What Final Fantasy XV Is Doing Differently; And Why It Just Might Work
Final Fantasy is a series known by gamers all around, even if you aren’t an RPG fan. When one brings up Final Fantasy, usually one thinks of the JRPGs of old, with turn-based battle systems, a diverse cast of party members and a relatively linear narrative that keeps you from straying too far from the beaten path.
The last few installments in the single player Final Fantasy series, (namely FFXII and FFXIII) have sought to slowly change the series with their gameplay and design choices. With FFXII, we were given a game where the world exploration was put at a higher focus, and the battle system moved from a traditional turn-based battle system to one that was more active and where fought took place directly on the over world. And with FFXIII, the series moved from the open-world aspect of Final Fantasy and replaced it with a more linear, character focused journey with a unique paradigm based battle system.
Final Fantasy XV has had a long development period behind it, and a somewhat strange beginning; originally it was planned to be released alongside FFXIII, and named something completely different. It’s no surprise that the hype for it is at an all-time high as fans of the series can finally see the game’s release looming on the horizon. But there’s been also some concern amongst the voices of fans. From what has been revealed, FFXV eschews many traditional aspects of Final Fantasy games and attempts to modernize it for current generation gaming. The game takes place in Eos, a world similar to modern-day Earth, but has elements full of science fiction, wondrous magic and fantasy. The setting which is essentially a synergy of modern technology and fantasy can almost be seen as an allusion to the design of FFXV.
Perhaps the biggest and most prominent change is the truly open-world aspect of Final Fantasy XV. As stated before, Final Fantasy XII explored this element in a limited manner, but the environments weren’t quite truly open-world, at least not in the same sense as standard Western games are. In Final Fantasy XV, they are embracing this element and as a result, you can see some similarity between this and other series like Fallout, Grand Theft Auto and the Elder Scrolls. It will be interesting to see Square Enix’s take on making an immersive, open world game. We’ve already seen this trend take a hold with other larger JRPG series like the more recent Xenoblade Chronicles X, but having an established Japanese series like Final Fantasy take that approach which essentially mixes Eastern and Western gameplay design together can definitely make for an exciting game.
Another important aspect of game that they’ve changed is the focus on party members. Traditionally, Final Fantasy games boasted a large cast of diverse playable characters that you can add or switch into your party as required. However, in FFXV you play as Noctis, Prompto, Ignis and Gladiolus, and you will focus on these characters for the entirety of the game. This might be a strange choice for Square Enix to limit the normal amount of playable characters in a Final Fantasy game, but it hasn’t been the first time that they’ve taken this approach, with games like Final Fantasy X-2 and the later spin-offs of Final Fantasy XIII which chose to solely focus on a small party of characters. Personally, I think it will be great to see them take a more focused approach to party members, where they can afford to really explore the intricacies of character and rapport between Noctis and his band of friends. That’s not to say that there isn’t a diverse cast in the game; there are certainly a lot of interesting and notable characters to interact with in FFXV. But mainly, the change in focusing on a four character party might add some innovation in regards to Final Fantasy’s traditional method of story-telling and narrative.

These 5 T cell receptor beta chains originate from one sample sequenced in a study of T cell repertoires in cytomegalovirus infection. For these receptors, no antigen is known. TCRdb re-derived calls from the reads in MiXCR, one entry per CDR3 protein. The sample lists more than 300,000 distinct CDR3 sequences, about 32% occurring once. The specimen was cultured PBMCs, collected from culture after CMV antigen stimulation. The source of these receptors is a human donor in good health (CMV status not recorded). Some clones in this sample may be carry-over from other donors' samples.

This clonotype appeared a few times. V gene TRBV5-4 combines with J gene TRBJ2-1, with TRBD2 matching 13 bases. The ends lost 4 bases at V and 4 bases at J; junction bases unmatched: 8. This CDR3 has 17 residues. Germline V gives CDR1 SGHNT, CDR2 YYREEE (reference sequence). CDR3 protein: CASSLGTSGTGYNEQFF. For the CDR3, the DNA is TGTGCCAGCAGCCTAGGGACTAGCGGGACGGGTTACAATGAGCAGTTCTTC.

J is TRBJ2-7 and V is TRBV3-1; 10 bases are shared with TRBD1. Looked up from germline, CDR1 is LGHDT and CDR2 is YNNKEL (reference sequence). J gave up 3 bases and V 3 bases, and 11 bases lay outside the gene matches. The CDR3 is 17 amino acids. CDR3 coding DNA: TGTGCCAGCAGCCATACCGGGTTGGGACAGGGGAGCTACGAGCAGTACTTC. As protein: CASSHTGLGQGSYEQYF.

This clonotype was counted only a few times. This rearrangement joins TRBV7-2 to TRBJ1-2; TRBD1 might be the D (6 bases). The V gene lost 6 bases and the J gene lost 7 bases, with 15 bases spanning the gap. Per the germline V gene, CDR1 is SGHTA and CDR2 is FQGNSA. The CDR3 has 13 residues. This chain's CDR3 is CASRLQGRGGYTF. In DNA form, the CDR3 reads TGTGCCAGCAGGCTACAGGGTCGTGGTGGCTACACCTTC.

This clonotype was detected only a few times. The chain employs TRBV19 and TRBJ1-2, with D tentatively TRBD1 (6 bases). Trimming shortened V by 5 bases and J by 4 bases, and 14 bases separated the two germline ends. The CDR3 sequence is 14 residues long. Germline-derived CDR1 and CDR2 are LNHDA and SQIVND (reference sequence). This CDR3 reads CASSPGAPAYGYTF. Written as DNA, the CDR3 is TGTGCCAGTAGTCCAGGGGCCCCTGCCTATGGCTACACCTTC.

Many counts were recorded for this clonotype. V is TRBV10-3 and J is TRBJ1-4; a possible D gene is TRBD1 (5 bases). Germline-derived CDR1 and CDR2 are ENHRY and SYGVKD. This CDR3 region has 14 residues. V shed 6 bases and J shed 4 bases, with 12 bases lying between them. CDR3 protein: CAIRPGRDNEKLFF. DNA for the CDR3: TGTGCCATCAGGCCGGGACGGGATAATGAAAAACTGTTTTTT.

The combat system in FFXV is completely overhauled from previous entries. The closest way to describe might be a more polished and action focused version of FFXII’s open world combat system. At a glance, it appears to be a hybrid of a standard action game with ways to parry, counter-attack, perform follow-up moves and cast magic. With Noctis’ ability warp ability allowing him to jump around the battlefield quickly, fights are frantic and full of nuanced maneuvers to gain the advantage. In addition to this, the nature of Noctis’ weapon also allows him to customize his abilities, so there will be a lot of different play styles for players to utilize and enjoy. Though the combat has become quicker paced in general, there will be an option to switch to a turn-based system where time pauses as you select moves for your characters to use. Overall however, Final Fantasy XV looks very exciting to play.
In addition to the points outlined above, there are many other small tweaks in design that Square Enix is performing on their newest entry in order to bring it up to speed for a modern generation of gaming. Final Fantasy XV is shaping up to be an excellent fantasy game in its own right, but what seems to be most interesting is the fact that the traditional JRPG experience that the Final Fantasy series is so well known for seems to be taking a drastic change in their latest game, and it will be intriguing to see their contemporary rendition of the Final Fantasy series. Find out if the series lives up to its reputation for quality and excellent storytelling, when Final Fantasy XV releases worldwide for PS4 and Xbox One on November 29th.